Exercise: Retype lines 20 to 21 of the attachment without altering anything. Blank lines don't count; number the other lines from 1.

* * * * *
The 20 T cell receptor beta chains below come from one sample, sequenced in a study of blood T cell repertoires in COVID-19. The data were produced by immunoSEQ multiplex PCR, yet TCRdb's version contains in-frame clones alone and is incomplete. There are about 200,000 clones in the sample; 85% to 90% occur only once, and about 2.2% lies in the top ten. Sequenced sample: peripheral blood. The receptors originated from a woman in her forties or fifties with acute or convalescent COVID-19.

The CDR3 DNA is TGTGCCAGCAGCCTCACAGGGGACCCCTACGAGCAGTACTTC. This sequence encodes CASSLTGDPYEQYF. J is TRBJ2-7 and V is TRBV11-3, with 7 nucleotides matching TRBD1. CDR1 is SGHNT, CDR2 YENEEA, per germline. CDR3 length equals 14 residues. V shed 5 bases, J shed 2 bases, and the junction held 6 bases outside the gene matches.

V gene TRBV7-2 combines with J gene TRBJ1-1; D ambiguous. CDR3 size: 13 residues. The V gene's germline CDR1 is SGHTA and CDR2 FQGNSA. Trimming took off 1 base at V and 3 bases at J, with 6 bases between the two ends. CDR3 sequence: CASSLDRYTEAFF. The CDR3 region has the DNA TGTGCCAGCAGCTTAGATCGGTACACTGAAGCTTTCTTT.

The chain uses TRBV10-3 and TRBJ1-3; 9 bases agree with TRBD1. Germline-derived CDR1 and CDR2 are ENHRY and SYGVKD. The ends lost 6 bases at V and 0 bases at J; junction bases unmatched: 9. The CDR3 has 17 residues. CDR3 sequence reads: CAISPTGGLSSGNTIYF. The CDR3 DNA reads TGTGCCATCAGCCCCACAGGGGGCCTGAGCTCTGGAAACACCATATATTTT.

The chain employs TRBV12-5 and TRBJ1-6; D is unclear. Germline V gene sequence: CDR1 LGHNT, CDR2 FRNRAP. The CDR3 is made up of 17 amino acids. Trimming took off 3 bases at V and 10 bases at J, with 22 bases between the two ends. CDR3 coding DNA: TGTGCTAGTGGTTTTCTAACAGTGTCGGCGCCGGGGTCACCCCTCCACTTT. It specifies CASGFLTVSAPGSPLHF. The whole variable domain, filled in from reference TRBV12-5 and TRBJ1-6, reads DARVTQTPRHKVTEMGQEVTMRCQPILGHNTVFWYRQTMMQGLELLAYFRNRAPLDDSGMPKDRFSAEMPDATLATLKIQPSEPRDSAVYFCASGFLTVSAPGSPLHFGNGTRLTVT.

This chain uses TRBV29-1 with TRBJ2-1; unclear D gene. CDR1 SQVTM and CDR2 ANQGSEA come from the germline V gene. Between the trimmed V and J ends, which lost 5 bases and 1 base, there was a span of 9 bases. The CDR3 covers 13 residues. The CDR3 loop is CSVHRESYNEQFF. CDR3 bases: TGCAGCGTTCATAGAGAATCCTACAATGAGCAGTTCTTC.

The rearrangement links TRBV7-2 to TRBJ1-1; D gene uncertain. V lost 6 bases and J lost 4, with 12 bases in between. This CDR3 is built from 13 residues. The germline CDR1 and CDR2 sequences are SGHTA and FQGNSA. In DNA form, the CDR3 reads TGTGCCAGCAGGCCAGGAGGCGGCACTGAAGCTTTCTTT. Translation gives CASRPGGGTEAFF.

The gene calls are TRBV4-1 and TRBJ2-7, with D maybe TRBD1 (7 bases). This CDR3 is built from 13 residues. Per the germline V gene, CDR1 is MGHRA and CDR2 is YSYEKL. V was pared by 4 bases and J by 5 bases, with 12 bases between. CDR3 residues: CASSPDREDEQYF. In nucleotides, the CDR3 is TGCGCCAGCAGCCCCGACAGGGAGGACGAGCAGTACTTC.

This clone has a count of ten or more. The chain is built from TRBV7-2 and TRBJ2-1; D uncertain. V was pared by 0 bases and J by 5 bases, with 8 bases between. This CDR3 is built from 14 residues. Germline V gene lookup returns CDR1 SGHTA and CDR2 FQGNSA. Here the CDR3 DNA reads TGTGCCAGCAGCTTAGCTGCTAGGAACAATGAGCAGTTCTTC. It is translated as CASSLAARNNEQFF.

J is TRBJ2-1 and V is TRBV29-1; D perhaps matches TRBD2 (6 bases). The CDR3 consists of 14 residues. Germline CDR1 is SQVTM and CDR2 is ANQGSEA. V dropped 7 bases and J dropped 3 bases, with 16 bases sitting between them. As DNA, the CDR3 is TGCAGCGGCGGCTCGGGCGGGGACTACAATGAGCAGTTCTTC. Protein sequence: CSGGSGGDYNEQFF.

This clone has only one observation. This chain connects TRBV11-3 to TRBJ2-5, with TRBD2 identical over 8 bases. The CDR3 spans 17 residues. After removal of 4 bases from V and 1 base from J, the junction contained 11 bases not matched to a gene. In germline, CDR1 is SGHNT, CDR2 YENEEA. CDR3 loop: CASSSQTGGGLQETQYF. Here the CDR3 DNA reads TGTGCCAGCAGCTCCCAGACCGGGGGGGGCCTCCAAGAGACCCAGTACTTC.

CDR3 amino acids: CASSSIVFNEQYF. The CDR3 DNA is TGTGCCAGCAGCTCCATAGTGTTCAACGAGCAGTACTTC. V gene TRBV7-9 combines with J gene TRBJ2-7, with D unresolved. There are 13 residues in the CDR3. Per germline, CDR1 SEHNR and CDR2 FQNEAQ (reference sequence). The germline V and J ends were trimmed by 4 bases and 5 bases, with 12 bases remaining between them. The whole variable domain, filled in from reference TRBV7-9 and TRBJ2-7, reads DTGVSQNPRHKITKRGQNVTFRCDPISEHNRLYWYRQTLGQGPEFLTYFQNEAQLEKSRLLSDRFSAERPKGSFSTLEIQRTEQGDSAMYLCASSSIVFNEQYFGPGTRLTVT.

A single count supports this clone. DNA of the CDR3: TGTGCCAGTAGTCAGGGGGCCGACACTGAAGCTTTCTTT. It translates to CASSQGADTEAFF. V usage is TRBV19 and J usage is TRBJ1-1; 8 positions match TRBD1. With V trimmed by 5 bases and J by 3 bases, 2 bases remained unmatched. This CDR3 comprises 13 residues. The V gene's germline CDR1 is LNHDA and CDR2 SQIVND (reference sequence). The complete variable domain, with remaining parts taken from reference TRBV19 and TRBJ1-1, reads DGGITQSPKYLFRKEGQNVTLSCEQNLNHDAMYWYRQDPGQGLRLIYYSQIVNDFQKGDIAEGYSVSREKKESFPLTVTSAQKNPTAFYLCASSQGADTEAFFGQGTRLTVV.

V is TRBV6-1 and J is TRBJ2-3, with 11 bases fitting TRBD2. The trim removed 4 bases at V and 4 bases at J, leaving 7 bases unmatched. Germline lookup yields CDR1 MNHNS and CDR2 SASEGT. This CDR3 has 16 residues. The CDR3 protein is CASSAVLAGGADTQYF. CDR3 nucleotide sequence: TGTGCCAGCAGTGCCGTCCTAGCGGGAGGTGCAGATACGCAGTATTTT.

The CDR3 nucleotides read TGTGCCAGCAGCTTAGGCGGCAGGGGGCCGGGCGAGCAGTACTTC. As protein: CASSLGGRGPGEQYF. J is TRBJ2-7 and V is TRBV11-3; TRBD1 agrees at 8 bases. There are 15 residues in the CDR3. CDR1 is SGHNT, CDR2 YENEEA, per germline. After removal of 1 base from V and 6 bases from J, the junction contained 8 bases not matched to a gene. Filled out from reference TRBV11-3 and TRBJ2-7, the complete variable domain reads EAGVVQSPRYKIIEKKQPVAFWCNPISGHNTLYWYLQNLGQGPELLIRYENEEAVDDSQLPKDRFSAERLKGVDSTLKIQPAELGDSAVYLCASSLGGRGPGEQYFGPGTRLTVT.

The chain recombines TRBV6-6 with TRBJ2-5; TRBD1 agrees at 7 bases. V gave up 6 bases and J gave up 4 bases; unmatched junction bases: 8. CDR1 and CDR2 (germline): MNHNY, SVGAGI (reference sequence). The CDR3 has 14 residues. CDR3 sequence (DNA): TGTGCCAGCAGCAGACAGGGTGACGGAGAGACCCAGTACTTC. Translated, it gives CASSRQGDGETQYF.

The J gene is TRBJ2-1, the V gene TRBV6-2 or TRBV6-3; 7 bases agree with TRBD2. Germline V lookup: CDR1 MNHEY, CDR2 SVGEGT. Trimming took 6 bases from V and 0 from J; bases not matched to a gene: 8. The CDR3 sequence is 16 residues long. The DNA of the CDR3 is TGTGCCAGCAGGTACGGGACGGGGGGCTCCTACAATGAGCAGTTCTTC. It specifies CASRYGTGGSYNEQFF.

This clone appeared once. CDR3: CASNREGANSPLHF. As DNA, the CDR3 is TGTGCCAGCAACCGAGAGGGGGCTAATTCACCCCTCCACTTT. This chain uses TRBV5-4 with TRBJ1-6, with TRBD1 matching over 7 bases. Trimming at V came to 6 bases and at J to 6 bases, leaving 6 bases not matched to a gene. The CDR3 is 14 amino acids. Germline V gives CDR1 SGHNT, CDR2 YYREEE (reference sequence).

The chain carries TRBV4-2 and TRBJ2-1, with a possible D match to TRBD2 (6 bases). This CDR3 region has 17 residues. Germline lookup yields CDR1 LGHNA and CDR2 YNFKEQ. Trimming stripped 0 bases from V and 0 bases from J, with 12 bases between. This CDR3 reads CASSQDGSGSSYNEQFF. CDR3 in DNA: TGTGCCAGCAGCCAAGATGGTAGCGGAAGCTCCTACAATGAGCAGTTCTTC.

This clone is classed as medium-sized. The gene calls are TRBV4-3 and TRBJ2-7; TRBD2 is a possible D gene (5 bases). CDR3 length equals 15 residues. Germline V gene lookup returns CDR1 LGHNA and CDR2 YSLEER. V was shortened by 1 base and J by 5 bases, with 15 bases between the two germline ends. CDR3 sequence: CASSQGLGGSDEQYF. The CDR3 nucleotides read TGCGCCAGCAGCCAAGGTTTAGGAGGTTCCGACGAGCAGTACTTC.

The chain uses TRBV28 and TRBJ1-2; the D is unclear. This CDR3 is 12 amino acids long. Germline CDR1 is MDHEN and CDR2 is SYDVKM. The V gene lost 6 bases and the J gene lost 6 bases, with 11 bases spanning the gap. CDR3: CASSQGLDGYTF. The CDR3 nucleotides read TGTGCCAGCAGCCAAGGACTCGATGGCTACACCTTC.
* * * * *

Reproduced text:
This clone is classed as medium-sized. The gene calls are TRBV4-3 and TRBJ2-7; TRBD2 is a possible D gene (5 bases). CDR3 length equals 15 residues. Germline V gene lookup returns CDR1 LGHNA and CDR2 YSLEER. V was shortened by 1 base and J by 5 bases, with 15 bases between the two germline ends. CDR3 sequence: CASSQGLGGSDEQYF. The CDR3 nucleotides read TGCGCCAGCAGCCAAGGTTTAGGAGGTTCCGACGAGCAGTACTTC.

The chain uses TRBV28 and TRBJ1-2; the D is unclear. This CDR3 is 12 amino acids long. Germline CDR1 is MDHEN and CDR2 is SYDVKM. The V gene lost 6 bases and the J gene lost 6 bases, with 11 bases spanning the gap. CDR3: CASSQGLDGYTF. The CDR3 nucleotides read TGTGCCAGCAGCCAAGGACTCGATGGCTACACCTTC.